Margaret Thatcher never shied away from a fight, be it with trade unionists or feminists, Irish Republicans or Argentines intent on seizing the Falkland Islands. Yet her most enduring legacy is one of peace. The former British prime minister, who died Monday at age 87, played a critical role in ending the Cold War — the nuclear-tipped threat to world peace as nations clustered in Soviet and Western blocs for four-plus decades after the Second World War.
With American president Ronald Reagan, Thatcher recognized the potential for transformative change in the rise of Soviet leader Mikhail Gorbachev. Like Reagan, Thatcher hated communism. Like Reagan, she supported an ever-stronger nuclear deterrent to Soviet armaments. Yet when the time came to make history, Thatcher, like Reagan, stuck out her neck. The world is safer today because this woman of conviction took on the burden of leadership at the fateful hour.
Her role as peacemaker was unlikely, given how she had earned her "Iron Lady" nickname: from the government-controlled Soviet news media in 1976. It wasn’t meant as a compliment. The Cold War was running hot. As leader of Britain’s opposition Conservative Party, Thatcher had given a speech bashing communist leaders in Moscow. She accused them of mounting an imperialist quest for world domination at the expense of their own people: "The men in the Soviet Politburo do not have to worry about the ebb and flow of public opinion," she said. "They put guns before butter, while we put just about everything before guns."
Thatcher became prime minister in 1979, making her the first — and, to date, only — woman to rule from No. 10 Downing Street. Her country was a shambles. Unemployment had become chronic. No one but Thatcher had the willpower to privatize, deregulate and otherwise act to free a recession-bound economy from its downward spiral.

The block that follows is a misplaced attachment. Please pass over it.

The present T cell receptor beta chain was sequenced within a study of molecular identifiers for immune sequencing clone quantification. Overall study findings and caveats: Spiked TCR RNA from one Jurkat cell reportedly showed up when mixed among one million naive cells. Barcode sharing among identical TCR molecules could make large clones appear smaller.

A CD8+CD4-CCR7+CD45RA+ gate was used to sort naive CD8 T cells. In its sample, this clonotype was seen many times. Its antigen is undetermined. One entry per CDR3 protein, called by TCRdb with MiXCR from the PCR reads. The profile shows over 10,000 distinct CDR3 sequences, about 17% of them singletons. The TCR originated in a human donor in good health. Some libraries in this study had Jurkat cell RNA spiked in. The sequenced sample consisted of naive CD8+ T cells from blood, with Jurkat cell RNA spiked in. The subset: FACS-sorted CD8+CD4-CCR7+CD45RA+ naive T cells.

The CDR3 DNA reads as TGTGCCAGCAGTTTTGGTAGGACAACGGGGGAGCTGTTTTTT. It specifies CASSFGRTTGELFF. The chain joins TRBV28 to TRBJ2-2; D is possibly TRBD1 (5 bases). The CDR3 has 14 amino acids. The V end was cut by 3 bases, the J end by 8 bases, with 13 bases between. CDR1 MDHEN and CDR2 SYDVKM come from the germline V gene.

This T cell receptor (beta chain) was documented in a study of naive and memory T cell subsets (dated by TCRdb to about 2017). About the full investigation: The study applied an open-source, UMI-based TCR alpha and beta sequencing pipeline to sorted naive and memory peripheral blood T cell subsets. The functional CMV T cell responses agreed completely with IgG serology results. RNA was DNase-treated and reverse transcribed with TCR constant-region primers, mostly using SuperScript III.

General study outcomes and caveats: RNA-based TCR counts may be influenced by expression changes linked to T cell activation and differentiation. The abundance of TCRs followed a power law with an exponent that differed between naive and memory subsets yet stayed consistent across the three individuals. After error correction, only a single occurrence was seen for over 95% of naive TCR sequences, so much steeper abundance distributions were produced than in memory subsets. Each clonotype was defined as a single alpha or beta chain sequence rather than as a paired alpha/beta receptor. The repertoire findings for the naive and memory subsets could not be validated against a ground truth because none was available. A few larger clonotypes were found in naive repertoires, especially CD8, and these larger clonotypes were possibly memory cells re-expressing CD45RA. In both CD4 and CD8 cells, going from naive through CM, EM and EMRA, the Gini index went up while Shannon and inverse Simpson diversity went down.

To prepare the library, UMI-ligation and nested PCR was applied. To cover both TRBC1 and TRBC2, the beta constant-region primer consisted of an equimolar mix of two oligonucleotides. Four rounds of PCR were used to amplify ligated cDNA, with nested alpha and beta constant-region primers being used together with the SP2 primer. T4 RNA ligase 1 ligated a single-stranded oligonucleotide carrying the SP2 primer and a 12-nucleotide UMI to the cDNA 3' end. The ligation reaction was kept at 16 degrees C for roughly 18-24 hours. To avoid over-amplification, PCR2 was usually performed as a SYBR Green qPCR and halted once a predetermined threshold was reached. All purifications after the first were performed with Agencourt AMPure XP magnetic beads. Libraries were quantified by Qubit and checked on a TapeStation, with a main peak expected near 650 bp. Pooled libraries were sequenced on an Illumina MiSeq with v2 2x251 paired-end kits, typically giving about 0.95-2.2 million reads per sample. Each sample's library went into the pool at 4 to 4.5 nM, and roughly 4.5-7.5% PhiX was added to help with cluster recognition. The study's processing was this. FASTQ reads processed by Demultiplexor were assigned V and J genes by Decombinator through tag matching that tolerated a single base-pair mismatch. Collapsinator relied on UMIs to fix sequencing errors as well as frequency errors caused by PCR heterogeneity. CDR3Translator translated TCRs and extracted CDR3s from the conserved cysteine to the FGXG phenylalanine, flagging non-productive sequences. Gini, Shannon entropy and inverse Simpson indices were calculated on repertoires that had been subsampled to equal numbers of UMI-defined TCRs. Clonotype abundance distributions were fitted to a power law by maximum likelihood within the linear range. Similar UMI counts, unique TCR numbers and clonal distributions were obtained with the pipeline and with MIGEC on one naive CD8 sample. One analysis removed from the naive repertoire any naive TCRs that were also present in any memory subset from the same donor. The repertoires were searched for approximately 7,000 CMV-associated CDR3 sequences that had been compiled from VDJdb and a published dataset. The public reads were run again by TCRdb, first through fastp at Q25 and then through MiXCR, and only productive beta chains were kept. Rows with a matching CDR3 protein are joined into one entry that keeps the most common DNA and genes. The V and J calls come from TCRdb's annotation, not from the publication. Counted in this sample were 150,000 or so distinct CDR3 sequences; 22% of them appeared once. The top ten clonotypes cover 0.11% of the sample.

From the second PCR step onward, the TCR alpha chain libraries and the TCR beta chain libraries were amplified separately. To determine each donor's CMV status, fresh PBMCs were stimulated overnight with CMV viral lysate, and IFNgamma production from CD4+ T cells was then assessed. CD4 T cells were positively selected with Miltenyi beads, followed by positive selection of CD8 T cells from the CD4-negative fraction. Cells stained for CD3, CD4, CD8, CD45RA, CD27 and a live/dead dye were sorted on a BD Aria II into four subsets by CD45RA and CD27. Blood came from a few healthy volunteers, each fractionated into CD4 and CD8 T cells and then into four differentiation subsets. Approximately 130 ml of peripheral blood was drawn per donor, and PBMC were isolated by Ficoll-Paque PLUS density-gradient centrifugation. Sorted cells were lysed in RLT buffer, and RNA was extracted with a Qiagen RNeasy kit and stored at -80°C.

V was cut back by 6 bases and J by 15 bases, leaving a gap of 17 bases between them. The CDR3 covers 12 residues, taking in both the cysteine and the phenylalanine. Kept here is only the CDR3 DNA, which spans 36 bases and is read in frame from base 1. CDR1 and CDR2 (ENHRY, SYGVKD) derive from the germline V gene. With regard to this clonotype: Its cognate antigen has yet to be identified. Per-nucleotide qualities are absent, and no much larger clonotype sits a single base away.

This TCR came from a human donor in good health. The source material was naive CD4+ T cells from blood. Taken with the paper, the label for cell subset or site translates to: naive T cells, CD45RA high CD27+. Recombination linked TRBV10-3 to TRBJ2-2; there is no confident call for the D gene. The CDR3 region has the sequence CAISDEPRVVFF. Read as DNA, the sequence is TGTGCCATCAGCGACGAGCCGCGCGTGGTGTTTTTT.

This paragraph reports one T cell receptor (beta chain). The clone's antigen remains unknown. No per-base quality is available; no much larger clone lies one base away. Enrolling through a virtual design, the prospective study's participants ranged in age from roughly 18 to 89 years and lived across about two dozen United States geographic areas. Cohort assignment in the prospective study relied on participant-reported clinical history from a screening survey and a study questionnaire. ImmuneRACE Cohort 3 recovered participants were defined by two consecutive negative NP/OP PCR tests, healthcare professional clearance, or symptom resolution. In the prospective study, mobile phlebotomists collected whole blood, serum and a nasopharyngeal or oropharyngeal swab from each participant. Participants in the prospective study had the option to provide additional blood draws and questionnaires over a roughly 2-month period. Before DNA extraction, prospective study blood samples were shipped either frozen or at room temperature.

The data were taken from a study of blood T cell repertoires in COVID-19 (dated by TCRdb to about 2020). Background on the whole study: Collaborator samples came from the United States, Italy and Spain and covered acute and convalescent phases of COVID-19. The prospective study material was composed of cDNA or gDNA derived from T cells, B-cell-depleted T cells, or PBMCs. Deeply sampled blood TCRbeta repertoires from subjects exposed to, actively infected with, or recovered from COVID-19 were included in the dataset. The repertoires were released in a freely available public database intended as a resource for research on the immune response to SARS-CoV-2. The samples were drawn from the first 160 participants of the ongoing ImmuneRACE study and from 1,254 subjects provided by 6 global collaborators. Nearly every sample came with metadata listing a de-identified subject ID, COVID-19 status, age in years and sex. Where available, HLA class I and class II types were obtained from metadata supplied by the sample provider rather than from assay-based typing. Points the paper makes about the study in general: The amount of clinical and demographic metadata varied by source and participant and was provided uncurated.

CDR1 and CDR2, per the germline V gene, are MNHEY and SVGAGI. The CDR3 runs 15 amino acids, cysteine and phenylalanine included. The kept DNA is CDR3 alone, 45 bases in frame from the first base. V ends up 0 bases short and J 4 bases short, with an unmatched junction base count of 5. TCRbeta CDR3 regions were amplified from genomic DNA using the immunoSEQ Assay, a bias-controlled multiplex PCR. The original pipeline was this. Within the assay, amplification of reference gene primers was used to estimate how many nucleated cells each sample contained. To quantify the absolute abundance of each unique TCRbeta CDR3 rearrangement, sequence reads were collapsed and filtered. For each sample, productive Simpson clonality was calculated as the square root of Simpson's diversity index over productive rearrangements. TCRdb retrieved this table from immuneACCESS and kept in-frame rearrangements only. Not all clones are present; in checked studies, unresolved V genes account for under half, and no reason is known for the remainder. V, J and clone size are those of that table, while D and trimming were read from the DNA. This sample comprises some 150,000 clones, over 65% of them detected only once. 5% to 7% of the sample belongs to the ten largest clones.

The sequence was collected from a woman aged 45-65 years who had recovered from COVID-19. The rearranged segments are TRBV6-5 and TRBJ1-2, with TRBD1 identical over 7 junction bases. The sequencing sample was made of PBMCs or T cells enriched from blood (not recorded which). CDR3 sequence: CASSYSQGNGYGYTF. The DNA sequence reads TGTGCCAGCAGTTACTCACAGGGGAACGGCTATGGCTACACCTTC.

To those who urged her to make a "U-turn" in her austere policies, she famously replied, "U-turn if you want to. The lady’s not for turning." By 1990, when she left office, the British economy had indeed staged a turnaround.
Such willful certainty made her U-turn on relations with the Soviets all the more remarkable.
Reagan, after taking office in 1981, had expanded a U.S. military buildup begun under his predecessor, Jimmy Carter. A resolute Reagan was famously determined to "leave Marxism and Leninism on the ash heap of history." Gorbachev, installed as general secretary of the Communist Party of the Soviet Union in 1985, found himself badly trailing the West in an arms race that his battered economy could not continue to run.
Thatcher, from her London vantage point, saw that Gorbachev represented a break from the Russian tradition of hardened autocrats. She had said the West could "do business" with him, teaming with Reagan to help bring about a nonviolent end to the Soviet era. Historians never write such unadorned verdicts, but in essence, Gorbachev and the crumbling Soviet Union had no choice but to end the Cold War in surrender.
In comments from his website reported Monday, Gorbachev recalled: "Our first meeting in 1984 set in motion relations that were sometimes complicated, not always smooth, but which were serious and responsible on both sides. Human relations also gradually took shape, becoming more and more friendly.
"In the end we managed to achieve a mutual understanding, and that contributed to a change in the atmosphere between our country (the Soviet Union) and the West and the end of the Cold War."
History will remember Thatcher, even beyond her unleashing of the British economy, for the role she played in ending that terrible conflict, distinguished by the fact that its principal warriors never engaged in armed combat. Thatcher began retreating from the global spotlight after a series of strokes in 2002. On Monday, another stroke ended her life.
A new generation knows Thatcher mainly from actress Meryl Streep’s Oscar-winning portrayal in the 2011 movie, The Iron Lady. It’s a fine flick, as far as that goes. But if you’re old enough to remember how Maggie Thatcher helped defeat communism’s nearly half-century threat to Western liberalism, you’re ahead by more than the cost of a ticket.
— Chicago Tribune